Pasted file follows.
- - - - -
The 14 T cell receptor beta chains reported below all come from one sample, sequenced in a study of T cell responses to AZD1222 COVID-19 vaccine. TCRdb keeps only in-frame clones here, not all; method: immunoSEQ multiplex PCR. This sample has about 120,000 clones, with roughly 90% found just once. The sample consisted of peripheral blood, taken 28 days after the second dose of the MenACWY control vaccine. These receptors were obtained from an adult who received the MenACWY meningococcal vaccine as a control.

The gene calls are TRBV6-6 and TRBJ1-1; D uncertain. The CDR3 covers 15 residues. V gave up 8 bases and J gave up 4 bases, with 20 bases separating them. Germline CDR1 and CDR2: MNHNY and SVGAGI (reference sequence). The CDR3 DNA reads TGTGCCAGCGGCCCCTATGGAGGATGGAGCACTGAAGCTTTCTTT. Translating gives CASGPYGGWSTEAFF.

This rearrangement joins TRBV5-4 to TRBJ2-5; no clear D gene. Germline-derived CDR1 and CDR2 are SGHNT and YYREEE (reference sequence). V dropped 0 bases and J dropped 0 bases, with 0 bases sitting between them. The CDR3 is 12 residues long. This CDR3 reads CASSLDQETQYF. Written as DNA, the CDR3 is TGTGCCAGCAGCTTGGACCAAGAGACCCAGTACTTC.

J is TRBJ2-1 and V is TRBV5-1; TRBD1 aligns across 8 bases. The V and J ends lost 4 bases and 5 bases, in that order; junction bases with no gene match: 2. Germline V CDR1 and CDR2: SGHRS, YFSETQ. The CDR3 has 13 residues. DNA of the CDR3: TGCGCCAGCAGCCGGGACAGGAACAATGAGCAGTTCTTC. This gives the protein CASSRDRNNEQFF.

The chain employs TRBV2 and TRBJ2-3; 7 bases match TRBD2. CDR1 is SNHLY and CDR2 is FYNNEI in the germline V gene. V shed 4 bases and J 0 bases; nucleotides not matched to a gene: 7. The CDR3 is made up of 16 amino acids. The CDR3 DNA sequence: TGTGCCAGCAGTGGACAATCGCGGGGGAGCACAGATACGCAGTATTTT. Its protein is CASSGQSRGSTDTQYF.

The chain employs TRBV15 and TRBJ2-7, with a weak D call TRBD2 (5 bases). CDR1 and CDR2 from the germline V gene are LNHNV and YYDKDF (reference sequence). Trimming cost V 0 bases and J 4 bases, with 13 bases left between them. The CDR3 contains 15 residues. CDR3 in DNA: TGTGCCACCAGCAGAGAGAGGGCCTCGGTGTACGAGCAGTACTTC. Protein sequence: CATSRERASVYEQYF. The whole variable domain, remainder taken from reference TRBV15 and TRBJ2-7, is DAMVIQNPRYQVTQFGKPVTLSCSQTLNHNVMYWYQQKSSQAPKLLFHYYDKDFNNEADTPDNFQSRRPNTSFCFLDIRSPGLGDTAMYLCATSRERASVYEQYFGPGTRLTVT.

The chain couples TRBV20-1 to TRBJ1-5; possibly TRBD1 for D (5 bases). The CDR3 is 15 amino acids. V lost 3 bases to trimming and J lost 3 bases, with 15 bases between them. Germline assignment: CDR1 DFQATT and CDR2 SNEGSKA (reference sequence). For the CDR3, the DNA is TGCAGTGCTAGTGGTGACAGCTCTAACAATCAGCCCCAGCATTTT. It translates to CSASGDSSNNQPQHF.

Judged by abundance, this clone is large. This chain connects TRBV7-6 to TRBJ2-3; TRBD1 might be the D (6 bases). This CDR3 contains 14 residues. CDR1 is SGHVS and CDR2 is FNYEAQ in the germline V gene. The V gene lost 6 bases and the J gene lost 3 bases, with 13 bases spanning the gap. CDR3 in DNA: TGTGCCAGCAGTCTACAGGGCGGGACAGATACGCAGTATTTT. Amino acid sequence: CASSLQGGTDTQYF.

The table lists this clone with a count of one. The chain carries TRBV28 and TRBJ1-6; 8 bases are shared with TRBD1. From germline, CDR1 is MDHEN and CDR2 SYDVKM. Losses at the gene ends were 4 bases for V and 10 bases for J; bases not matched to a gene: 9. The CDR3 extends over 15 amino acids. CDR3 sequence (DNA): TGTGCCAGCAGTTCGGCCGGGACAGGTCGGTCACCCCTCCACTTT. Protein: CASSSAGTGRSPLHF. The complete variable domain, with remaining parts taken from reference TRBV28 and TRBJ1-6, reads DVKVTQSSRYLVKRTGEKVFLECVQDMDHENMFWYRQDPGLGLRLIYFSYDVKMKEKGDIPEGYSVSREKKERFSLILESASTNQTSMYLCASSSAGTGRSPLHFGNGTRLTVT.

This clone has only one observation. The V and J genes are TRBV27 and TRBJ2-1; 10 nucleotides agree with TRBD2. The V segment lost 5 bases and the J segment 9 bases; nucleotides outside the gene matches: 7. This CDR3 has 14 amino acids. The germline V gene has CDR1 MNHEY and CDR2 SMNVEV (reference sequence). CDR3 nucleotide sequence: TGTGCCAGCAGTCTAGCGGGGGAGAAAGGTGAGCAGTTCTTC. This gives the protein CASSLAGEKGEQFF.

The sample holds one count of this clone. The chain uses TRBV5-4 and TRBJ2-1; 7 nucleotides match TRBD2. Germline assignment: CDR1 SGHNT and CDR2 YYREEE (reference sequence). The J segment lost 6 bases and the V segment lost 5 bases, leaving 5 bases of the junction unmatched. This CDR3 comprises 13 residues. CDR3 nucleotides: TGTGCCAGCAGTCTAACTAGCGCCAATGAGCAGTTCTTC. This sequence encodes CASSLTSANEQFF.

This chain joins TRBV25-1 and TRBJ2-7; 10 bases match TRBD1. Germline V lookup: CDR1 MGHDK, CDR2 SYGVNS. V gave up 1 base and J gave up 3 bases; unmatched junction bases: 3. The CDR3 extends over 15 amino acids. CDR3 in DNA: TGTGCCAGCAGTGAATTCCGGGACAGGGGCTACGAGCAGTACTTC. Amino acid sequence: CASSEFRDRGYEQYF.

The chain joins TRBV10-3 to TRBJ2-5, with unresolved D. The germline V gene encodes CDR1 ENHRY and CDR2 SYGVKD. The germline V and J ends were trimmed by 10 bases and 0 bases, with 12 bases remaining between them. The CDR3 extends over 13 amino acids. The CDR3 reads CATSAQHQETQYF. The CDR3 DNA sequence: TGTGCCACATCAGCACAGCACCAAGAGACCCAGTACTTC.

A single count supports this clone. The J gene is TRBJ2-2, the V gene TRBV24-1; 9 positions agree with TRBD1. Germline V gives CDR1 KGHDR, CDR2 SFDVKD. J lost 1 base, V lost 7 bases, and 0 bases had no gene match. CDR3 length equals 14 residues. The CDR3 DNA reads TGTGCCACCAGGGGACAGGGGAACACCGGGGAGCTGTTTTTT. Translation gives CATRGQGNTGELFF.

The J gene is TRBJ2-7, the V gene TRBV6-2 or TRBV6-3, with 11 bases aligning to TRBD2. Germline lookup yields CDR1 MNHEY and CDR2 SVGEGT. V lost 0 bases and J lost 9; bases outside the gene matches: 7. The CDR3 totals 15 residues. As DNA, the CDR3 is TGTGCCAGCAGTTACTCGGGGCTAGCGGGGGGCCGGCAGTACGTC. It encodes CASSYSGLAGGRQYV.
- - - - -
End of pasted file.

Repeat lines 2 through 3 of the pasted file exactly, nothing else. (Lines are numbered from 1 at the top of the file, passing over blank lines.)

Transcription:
The gene calls are TRBV6-6 and TRBJ1-1; D uncertain. The CDR3 covers 15 residues. V gave up 8 bases and J gave up 4 bases, with 20 bases separating them. Germline CDR1 and CDR2: MNHNY and SVGAGI (reference sequence). The CDR3 DNA reads TGTGCCAGCGGCCCCTATGGAGGATGGAGCACTGAAGCTTTCTTT. Translating gives CASGPYGGWSTEAFF.

This rearrangement joins TRBV5-4 to TRBJ2-5; no clear D gene. Germline-derived CDR1 and CDR2 are SGHNT and YYREEE (reference sequence). V dropped 0 bases and J dropped 0 bases, with 0 bases sitting between them. The CDR3 is 12 residues long. This CDR3 reads CASSLDQETQYF. Written as DNA, the CDR3 is TGTGCCAGCAGCTTGGACCAAGAGACCCAGTACTTC.